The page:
Over the past 40 years, obesity rates have soared among children and adults in the United States. These increases have contributed to the development of chronic conditions such as pulmonary disease, heart disease, diabetes, and cancer. In Fall 2011, WalkSanDiego wondered if we could help reverse this trend by getting doctors involved; specifically, to have doctors write prescriptions... for walking. Read more..
While we're working hard to change city standards and funding policies at all levels of government, working with neighborhoods is WalkSanDiego's prime niche. The first need is usually education on pedestrian-oriented design and traffic calming for speed-plagued streets. Sometimes we also help negotiate the labyrinth of city government. Local traffic engineers know that working closely with residents is the ideal way to design traffic calming treatments and pedestrian improvements. But few cities can afford the staff time. That's where WalkSanDiego comes in. Normally, we can offer only limited training on traffic calming and pedestrian design, and sincere wishes of good luck. But now, neighborhoods with a few resources hire us for small contracts of $3000-$5000 to help identify and prioritize danger hotspots and suggest solutions, lead walks, and conduct safety trainings, community forums, or walking campaigns. See examples here:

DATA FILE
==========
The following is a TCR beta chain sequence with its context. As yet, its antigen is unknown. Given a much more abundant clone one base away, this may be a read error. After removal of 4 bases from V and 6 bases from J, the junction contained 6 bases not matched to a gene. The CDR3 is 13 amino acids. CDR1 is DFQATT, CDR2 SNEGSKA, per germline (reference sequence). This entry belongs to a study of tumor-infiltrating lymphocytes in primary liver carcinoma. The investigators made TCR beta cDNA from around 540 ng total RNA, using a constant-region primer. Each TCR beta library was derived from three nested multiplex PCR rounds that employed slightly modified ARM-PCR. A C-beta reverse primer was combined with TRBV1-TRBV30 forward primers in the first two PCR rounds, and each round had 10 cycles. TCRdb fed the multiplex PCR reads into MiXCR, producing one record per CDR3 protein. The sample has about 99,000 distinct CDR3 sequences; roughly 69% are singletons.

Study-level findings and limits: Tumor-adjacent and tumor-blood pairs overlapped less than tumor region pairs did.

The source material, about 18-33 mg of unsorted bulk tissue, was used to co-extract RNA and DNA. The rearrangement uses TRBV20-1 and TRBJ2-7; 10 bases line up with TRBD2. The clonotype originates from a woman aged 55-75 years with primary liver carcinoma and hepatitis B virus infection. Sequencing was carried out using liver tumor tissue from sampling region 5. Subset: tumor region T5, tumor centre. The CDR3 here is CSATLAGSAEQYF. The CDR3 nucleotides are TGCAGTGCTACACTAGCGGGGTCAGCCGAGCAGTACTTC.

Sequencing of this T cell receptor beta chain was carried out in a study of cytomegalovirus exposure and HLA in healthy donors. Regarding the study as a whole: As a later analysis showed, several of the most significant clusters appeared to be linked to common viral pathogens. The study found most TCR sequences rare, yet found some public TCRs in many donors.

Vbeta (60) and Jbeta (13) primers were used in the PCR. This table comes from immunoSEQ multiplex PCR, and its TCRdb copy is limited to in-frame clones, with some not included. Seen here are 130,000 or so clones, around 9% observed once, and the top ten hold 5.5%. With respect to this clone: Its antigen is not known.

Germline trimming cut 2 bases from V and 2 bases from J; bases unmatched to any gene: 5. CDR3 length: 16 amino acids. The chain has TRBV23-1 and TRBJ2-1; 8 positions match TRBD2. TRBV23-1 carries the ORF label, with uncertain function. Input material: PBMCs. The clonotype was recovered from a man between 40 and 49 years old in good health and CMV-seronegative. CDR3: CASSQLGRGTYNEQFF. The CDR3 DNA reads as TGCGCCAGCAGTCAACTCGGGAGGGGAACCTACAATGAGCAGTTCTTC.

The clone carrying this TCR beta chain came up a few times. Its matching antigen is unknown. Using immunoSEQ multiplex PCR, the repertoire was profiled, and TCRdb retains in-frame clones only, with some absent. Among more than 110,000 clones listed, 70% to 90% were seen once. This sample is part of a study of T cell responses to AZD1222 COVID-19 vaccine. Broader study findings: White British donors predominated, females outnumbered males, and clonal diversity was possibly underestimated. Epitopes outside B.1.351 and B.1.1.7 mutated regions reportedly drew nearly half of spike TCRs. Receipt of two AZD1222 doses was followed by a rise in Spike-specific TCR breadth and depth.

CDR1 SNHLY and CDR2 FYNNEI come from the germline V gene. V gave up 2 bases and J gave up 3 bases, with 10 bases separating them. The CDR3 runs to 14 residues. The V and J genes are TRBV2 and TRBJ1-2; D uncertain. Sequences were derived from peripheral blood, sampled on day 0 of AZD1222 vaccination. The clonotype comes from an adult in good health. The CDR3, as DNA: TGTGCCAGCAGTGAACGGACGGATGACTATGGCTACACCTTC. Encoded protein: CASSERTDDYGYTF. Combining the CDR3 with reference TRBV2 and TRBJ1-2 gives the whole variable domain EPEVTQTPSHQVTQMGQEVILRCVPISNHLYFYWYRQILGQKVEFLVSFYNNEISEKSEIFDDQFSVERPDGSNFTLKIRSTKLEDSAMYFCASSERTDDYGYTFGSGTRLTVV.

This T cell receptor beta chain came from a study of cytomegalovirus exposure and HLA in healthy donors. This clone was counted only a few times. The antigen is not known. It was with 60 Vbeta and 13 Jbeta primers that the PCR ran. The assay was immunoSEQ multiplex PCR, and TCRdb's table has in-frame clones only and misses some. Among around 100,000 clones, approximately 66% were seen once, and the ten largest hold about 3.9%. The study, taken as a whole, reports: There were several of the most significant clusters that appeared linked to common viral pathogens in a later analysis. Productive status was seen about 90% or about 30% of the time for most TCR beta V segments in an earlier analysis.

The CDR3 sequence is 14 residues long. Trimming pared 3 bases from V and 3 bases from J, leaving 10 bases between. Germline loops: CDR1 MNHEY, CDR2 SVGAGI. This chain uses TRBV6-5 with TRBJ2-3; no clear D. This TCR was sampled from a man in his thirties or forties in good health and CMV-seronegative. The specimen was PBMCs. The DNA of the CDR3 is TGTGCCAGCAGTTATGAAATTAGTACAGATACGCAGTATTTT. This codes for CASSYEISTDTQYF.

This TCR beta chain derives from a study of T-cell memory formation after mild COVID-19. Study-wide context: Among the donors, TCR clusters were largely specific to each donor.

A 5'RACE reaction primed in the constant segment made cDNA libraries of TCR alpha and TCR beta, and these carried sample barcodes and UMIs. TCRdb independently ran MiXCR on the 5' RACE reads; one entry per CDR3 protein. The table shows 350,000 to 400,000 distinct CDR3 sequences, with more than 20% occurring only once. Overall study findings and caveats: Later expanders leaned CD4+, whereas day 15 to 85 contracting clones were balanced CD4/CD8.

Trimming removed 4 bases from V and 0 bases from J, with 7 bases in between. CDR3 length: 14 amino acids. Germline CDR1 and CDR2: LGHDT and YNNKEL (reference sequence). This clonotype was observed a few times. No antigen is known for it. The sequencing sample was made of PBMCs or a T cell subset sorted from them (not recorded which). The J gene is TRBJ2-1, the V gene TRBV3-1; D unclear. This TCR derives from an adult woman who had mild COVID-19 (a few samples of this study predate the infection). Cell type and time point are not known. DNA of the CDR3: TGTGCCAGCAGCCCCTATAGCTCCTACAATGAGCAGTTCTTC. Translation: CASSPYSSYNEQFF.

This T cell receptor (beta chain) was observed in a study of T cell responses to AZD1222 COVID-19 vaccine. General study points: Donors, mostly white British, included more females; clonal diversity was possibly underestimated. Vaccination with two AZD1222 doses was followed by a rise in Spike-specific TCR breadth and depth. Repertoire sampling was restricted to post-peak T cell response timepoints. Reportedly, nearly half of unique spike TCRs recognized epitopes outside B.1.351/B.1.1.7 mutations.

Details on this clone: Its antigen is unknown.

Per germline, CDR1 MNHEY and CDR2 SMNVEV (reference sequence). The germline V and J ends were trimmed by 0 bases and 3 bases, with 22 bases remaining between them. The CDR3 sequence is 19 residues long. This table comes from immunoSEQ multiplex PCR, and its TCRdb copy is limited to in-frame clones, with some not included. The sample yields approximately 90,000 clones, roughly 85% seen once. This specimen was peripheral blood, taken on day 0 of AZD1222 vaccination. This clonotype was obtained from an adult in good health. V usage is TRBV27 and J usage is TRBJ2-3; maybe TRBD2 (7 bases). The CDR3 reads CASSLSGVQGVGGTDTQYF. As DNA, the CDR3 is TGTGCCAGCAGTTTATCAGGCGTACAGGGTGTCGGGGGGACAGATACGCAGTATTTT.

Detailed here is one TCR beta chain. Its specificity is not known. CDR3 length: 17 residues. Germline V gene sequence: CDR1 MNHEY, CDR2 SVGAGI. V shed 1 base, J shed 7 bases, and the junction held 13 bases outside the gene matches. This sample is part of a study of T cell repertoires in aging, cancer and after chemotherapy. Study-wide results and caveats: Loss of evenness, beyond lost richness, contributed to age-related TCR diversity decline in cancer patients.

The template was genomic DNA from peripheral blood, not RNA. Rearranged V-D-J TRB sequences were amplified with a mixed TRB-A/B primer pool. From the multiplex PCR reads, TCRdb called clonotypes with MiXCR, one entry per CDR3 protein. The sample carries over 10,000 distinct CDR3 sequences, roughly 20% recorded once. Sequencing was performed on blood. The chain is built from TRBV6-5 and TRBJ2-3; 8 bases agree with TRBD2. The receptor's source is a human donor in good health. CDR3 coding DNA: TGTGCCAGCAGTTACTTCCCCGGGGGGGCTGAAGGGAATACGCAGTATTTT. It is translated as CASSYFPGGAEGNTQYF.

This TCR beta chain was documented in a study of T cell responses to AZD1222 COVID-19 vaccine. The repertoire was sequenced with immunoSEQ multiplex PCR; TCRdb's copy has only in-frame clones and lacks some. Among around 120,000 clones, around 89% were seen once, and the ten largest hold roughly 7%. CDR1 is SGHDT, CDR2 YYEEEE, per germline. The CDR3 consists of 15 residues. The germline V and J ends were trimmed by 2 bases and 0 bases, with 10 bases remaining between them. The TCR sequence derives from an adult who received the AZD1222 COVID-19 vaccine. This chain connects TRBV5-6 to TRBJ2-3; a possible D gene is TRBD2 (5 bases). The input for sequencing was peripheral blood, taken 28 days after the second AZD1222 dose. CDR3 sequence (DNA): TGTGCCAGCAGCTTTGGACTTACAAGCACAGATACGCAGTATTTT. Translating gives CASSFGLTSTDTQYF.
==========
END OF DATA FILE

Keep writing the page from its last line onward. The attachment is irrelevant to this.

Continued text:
Next Steps Project
The neighborhoods least likely to seek WalkSanDiego's help are those at greatest risk: low-income communities where families own fewer vehicles, kids still walk to school, and at least one parent commutes by public transit. As a result, minority pedestrians are hit by cars two to four times more often. Using our time-tested methods, the Next Steps Project [1-page PDF] helps these communities become safer for walking through:
Culturally appropriate presentations showing how a truly walkable neighborhood looks and feels.
"Walk audits" to look at problems and identify potential solutions.
Mapping exercises with residents, including children, to identify danger zones.
Working with city engineers to reduce speeding, install safe crossings, and make navigating streets easier for persons with disabilities.